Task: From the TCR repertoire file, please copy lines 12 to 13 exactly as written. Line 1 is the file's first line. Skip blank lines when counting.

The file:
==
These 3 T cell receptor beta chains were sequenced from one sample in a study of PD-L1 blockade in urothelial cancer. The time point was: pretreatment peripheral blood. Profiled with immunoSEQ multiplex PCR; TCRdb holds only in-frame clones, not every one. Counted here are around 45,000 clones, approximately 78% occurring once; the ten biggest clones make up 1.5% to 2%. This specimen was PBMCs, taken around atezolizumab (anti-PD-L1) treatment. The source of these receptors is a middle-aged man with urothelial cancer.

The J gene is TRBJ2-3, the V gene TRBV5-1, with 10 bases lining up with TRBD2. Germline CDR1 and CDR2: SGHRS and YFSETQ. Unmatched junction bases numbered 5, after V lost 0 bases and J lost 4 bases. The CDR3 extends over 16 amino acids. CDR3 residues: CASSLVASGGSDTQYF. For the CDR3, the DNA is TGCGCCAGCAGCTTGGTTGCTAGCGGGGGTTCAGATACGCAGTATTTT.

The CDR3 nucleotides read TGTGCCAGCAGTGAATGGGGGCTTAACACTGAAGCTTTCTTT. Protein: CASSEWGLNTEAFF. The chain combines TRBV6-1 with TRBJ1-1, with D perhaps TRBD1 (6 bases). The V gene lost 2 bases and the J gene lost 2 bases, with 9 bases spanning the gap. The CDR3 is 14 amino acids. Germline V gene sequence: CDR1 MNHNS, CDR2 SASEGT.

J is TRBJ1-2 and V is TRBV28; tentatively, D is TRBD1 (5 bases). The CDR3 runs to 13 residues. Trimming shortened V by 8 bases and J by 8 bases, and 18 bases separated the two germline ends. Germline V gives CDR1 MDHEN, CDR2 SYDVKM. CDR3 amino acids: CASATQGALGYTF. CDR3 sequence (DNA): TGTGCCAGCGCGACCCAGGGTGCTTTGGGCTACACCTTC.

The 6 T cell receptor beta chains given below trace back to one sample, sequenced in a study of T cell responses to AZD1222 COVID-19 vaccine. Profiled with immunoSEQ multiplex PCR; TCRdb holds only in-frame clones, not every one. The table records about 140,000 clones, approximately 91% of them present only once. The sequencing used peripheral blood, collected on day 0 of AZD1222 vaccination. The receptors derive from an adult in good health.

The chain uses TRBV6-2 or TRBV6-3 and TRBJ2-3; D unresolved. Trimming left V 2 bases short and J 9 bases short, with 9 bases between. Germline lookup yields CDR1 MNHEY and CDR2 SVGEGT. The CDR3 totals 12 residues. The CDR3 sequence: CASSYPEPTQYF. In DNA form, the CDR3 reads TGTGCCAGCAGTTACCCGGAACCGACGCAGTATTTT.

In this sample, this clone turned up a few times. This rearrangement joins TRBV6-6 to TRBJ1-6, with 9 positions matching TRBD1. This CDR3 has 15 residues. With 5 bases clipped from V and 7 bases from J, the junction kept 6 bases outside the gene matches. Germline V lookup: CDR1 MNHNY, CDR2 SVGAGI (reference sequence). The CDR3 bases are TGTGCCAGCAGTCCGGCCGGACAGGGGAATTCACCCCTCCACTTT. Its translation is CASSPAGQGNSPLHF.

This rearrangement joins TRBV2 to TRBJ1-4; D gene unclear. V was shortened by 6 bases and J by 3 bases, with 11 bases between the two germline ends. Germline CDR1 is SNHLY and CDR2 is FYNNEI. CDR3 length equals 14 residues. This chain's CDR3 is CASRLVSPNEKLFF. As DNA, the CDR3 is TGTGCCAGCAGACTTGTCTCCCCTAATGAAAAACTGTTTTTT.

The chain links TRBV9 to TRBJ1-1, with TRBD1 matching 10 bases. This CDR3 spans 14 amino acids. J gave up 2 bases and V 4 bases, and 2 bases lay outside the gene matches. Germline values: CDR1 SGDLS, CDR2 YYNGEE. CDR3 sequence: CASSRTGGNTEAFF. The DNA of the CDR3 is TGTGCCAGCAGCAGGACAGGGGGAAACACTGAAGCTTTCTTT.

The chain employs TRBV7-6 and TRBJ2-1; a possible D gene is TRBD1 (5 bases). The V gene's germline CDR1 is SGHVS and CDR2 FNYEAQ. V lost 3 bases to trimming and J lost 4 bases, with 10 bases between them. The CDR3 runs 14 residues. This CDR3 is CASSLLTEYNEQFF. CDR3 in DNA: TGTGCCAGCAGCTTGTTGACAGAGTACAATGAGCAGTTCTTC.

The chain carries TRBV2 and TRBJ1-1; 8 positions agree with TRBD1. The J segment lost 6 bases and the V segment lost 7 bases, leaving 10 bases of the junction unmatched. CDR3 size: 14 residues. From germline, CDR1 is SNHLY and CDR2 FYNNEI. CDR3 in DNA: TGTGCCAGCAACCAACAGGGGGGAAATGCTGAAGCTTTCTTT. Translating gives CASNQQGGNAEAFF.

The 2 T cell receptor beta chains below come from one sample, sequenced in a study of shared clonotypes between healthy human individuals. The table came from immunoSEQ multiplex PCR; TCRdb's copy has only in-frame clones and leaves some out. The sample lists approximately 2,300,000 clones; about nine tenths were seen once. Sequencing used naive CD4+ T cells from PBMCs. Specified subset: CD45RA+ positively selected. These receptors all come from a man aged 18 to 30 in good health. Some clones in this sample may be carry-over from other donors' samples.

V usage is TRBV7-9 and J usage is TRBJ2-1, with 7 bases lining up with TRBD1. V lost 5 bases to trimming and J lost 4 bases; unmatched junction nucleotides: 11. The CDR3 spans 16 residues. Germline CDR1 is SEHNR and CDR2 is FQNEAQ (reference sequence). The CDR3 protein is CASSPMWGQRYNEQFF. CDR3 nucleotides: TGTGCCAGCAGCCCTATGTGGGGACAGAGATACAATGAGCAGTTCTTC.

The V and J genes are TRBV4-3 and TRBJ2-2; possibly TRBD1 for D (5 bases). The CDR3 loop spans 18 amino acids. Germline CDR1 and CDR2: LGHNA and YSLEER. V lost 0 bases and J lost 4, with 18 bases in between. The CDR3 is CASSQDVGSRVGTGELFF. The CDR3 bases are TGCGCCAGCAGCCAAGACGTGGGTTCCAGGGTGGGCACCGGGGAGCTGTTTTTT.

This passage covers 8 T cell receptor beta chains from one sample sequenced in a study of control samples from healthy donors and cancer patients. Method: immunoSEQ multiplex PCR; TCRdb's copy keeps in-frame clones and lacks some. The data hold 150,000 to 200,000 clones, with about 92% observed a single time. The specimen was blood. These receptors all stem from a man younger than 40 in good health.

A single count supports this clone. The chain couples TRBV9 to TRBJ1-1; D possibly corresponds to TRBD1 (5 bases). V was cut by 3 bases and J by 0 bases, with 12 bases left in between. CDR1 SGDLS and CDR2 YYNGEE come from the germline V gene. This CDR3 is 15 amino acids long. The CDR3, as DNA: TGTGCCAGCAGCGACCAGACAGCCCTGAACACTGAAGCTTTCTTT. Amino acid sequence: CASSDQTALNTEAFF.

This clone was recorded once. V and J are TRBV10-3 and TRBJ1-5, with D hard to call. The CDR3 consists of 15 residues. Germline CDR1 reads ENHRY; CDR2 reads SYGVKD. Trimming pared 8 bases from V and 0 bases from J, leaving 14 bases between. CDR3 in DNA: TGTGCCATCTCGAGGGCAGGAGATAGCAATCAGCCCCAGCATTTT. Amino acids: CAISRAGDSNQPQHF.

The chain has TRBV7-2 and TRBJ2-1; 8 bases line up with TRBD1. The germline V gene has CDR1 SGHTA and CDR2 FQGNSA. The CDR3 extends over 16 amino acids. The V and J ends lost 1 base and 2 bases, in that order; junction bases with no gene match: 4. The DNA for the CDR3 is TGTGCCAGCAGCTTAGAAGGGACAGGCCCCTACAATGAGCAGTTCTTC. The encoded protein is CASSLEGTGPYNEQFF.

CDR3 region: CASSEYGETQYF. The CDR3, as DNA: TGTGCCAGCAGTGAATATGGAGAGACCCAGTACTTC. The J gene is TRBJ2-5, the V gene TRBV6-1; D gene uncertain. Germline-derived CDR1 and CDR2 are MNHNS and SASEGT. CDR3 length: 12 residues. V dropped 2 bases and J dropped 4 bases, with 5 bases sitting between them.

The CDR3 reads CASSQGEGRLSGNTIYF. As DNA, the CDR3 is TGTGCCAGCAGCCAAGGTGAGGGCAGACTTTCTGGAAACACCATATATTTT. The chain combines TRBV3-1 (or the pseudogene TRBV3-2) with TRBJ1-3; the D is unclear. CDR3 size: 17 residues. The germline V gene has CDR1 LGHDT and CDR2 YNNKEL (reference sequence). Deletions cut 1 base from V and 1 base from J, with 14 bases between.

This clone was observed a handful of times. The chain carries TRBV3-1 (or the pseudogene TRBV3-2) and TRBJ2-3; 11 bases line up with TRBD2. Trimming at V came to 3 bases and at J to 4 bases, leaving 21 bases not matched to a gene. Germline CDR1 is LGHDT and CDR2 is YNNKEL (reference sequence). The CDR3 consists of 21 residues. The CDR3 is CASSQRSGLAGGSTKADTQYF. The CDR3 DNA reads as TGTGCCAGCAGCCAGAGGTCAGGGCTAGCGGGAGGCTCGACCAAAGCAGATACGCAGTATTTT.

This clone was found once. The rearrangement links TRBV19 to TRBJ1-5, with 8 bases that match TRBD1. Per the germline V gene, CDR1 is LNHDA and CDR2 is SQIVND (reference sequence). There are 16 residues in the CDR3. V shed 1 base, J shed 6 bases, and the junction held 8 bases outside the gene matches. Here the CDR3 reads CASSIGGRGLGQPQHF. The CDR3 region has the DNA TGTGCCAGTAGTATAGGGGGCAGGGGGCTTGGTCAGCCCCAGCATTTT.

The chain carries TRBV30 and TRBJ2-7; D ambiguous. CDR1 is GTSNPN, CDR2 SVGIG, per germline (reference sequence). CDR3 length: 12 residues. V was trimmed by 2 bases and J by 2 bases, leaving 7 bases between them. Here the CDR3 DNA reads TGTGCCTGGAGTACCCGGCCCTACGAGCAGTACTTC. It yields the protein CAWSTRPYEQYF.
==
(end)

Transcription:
The 2 T cell receptor beta chains below come from one sample, sequenced in a study of shared clonotypes between healthy human individuals. The table came from immunoSEQ multiplex PCR; TCRdb's copy has only in-frame clones and leaves some out. The sample lists approximately 2,300,000 clones; about nine tenths were seen once. Sequencing used naive CD4+ T cells from PBMCs. Specified subset: CD45RA+ positively selected. These receptors all come from a man aged 18 to 30 in good health. Some clones in this sample may be carry-over from other donors' samples.

V usage is TRBV7-9 and J usage is TRBJ2-1, with 7 bases lining up with TRBD1. V lost 5 bases to trimming and J lost 4 bases; unmatched junction nucleotides: 11. The CDR3 spans 16 residues. Germline CDR1 is SEHNR and CDR2 is FQNEAQ (reference sequence). The CDR3 protein is CASSPMWGQRYNEQFF. CDR3 nucleotides: TGTGCCAGCAGCCCTATGTGGGGACAGAGATACAATGAGCAGTTCTTC.